Radboud Sounds - Roma
Radboud Sounds - Roma

Who do melodies belong to?

Have you ever noticed that many successful pop tracks are incredibly similar? If you master four specific chords, you'll soon have hundreds of different songs in your repertoire. In addition, each music genre has recurring themes and artists build on each other. Take Lady Gaga's Born This Way, for example. Those who listen carefully will automatically hear Madonna's Express Yourself.

22.35 – 22.50 uur | Paarse Zaal  

But where is the line between a comparable melody and shameless copy-pasting? And can a melody or guitar riff actually be “yours”? Legal scholar Roma Leuyerink takes us into the world of suspicious lyrics, matching melodies, and unadulterated musical theft.


Music whose creator has been dead for more than seventy years is in the public domain. Anyone can use it freely. But with newer music, copyright must be taken into account. For example, a song protected by copyright is usually not allowed to be used as background in, for example, a YouTube video. Due to copyright law, large platforms such as YouTube and Facebook are obliged to remove images containing protected music.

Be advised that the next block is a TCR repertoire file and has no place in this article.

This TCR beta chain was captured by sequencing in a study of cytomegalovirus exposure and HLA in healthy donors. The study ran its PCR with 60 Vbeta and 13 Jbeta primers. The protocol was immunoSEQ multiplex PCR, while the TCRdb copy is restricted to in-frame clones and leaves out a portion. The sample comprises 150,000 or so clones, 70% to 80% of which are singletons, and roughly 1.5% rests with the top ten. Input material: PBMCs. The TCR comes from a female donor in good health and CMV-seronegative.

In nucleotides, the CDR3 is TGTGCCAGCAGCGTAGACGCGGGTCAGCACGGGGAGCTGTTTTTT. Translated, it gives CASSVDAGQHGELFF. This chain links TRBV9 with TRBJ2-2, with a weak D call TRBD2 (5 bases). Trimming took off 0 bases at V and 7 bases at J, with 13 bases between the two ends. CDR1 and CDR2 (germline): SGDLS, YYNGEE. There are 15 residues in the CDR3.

That is of course nice for the authors who cannot possibly monitor such use themselves, but unfortunately the rules of copyright are not always used for the purpose for which they are intended. Consider, for example, police officers who use music to prevent images of arrests from being distributed on the internet or governments who invoke copyright to prevent the disclosure of confidential documents. Among musicians, too, we have recently seen an increase in unfounded infringement claims, the sole purpose of which is to profit from the success of others.

Curious how that works exactly? Come and listen to legal scholar Roma Leuyerink and dive into the question: "Who do melodies belong to?"

This Soundbite is in Dutch.

About the speaker

Roma Leuyerink is a lecturer and PhD candidate at the departments of Civil Law and Intellectual Property Law at Radboud University. After working as a lawyer in corporate law for several years, she is now focusing her dissertation research on the bottlenecks in the Copyright Contract Law Act, which was introduced in 2015.

Radboud Sounds

This program is part of Radboud Sounds. The festival where science meets music with lectures, dance, live music and more on Friday 12 May 2023 in Doornroosje, Nijmegen. Come and celebrate Radboud University’s 100th anniversary. Radboud University scientists from various disciplines shed their light on music and science. Come and listen, dance, enjoy and sharpen your mind on the effect of music. Compose your own program and see the world of music from a different viewpoint.

Contact information

Would you like to know more about the Radboud Sounds programme, or do you have other questions or comments? Please contact info [at] reflects.ru.nl

Organizational unit
Radboud Reflects, Faculty of Law
About person
Leuyerink, R. (Roma)